Dozens of sea birds in the Jurassic Coast on Chesil Beach in Dorset have fallen victims to a mysterious gel in the waters. Since Wednesday morning, hundreds of dead birds have been washed up along the England’s south coast and many others are left incapable of taking to the skies.
The RSPCA teams are attending to the affected birds such as razorbills and guillemots and trying to establish the source of this white-yellow gel which appears to be man-made.
In a center in West Hatch in Taunton, an RSPCA unit is caring for 254 birds but many stretches along the coast are isolated and the birds that washed up in those areas died before any help could arrive.
“In 22 years working here, I’ve never seen anything like this,” John Pollock, the RSPCA inspector for West Dorset told The Telegraph. “It’s officially described as a mineral oil, but that could mean anything man made. It just makes me really angry that this could happen.”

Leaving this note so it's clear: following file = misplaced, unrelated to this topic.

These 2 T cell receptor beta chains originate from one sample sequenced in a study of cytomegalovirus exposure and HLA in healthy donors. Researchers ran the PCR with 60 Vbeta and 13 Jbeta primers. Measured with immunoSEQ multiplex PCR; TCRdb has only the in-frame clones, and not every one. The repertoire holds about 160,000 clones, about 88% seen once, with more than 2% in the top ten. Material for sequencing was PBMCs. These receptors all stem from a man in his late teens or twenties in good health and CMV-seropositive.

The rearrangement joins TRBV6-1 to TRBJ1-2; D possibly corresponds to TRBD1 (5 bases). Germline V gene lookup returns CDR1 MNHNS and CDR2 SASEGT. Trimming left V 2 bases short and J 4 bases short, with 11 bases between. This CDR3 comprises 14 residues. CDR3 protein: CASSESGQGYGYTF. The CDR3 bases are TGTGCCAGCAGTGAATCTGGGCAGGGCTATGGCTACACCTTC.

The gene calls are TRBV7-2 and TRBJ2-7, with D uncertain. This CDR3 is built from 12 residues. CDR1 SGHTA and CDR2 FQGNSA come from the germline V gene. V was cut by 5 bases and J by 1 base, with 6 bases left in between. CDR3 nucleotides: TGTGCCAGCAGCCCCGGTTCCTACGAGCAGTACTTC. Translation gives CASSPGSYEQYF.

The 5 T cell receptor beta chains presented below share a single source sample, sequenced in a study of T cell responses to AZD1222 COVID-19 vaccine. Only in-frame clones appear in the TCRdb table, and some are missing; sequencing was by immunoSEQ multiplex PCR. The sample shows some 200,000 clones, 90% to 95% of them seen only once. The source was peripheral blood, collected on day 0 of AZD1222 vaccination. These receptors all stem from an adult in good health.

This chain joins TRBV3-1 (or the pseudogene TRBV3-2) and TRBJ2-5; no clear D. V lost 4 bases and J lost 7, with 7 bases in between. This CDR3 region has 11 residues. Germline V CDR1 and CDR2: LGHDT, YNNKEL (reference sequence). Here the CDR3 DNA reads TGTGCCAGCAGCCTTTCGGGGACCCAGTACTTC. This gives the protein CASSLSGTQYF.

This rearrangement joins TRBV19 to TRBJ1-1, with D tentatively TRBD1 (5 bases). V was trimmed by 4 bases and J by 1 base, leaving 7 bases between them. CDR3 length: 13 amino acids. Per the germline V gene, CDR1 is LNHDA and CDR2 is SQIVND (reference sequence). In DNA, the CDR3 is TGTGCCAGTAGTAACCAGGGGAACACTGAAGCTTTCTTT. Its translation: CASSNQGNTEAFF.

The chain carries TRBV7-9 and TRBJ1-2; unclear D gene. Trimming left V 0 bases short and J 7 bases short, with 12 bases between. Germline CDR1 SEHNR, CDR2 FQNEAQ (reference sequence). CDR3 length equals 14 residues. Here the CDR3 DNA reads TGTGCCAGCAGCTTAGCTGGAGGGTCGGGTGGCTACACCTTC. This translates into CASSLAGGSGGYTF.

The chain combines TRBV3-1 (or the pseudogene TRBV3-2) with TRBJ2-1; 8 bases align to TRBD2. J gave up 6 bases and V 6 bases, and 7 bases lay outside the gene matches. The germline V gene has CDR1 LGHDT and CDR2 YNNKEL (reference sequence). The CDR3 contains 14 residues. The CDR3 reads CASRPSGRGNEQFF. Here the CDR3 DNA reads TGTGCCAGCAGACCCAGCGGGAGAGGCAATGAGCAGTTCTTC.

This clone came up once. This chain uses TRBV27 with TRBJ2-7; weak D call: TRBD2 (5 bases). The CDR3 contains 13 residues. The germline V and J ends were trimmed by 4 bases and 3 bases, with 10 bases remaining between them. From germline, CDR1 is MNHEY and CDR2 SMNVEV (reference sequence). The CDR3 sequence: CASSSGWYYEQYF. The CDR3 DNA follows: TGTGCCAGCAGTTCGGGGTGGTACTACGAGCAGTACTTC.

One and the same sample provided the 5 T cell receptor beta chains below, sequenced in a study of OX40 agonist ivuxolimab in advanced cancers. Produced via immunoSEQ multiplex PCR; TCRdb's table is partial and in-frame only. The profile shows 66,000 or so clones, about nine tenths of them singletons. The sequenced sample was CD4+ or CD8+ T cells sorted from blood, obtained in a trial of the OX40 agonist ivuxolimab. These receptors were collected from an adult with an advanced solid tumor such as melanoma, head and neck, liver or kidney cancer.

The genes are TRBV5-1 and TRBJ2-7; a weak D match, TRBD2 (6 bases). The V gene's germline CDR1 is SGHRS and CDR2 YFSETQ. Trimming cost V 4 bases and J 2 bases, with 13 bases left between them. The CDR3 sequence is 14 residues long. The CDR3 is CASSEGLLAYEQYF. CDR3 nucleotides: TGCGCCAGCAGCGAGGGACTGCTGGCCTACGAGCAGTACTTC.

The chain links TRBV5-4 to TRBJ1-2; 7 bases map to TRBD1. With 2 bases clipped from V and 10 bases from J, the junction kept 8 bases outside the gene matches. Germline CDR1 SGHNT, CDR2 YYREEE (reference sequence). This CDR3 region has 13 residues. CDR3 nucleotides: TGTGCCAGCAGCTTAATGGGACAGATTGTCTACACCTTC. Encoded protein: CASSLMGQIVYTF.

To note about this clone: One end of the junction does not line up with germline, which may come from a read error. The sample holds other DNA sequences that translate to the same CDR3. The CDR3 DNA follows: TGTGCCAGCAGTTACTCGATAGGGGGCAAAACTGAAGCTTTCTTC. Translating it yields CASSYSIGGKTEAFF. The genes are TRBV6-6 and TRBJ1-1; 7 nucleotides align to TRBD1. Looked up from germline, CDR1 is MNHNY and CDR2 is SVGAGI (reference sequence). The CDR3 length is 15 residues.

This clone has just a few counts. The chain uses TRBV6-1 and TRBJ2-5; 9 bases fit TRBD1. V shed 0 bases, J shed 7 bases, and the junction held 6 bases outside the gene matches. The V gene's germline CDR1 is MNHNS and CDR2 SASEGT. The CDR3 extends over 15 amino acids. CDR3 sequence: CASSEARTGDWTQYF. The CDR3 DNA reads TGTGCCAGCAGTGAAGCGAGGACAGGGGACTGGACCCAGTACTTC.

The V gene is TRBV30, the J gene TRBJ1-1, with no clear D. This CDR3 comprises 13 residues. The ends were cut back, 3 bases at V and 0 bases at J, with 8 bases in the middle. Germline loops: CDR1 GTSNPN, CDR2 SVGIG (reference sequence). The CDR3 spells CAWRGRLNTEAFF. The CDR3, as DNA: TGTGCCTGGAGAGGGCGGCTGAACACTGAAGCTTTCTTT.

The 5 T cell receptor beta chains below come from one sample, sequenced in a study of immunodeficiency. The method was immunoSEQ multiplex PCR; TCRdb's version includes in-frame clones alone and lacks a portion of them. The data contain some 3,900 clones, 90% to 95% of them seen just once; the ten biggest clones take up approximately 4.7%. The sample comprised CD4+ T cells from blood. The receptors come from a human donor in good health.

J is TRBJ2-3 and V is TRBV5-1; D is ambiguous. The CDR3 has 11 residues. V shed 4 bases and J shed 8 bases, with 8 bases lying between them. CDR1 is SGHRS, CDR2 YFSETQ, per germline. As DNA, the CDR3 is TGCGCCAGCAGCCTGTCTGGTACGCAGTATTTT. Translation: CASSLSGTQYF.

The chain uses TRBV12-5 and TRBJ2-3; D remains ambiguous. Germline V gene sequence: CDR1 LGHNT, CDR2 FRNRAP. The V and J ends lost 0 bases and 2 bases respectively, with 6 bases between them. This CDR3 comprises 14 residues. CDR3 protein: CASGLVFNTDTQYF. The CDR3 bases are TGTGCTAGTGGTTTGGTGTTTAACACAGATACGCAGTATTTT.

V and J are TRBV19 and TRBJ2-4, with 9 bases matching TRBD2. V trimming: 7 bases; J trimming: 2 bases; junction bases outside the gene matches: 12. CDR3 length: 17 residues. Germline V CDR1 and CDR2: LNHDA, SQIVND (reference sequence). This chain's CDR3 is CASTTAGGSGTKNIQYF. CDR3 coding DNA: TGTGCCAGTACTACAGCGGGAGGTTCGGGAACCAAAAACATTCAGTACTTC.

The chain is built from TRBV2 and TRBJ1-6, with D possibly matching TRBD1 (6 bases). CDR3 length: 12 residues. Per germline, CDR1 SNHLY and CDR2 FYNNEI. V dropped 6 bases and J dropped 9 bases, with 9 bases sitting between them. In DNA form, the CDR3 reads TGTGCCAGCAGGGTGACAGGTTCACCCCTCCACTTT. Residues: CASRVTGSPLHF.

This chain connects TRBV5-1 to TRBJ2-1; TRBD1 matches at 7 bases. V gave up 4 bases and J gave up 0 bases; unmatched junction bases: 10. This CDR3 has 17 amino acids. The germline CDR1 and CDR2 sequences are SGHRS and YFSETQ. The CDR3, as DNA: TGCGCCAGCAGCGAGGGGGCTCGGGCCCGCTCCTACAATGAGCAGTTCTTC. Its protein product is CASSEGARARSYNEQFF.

The center in West Hatch has 20 full and part-time persons to rehydrate, clean and feed the birds that are brought in.
The Jurassic Coast of Dorset and Devon are famous for its marine life with starfish, burrowing anemones and corals apart from seals, bottlenose dolphins and sharks and all these are threatened.
The Maritime [Unlink] and Coastguard Agency had dispatched a helicopter to carry out aerial inspection to see if any ship has emptied its unwanted loads of toxic wastes in the waters of the English Channel.
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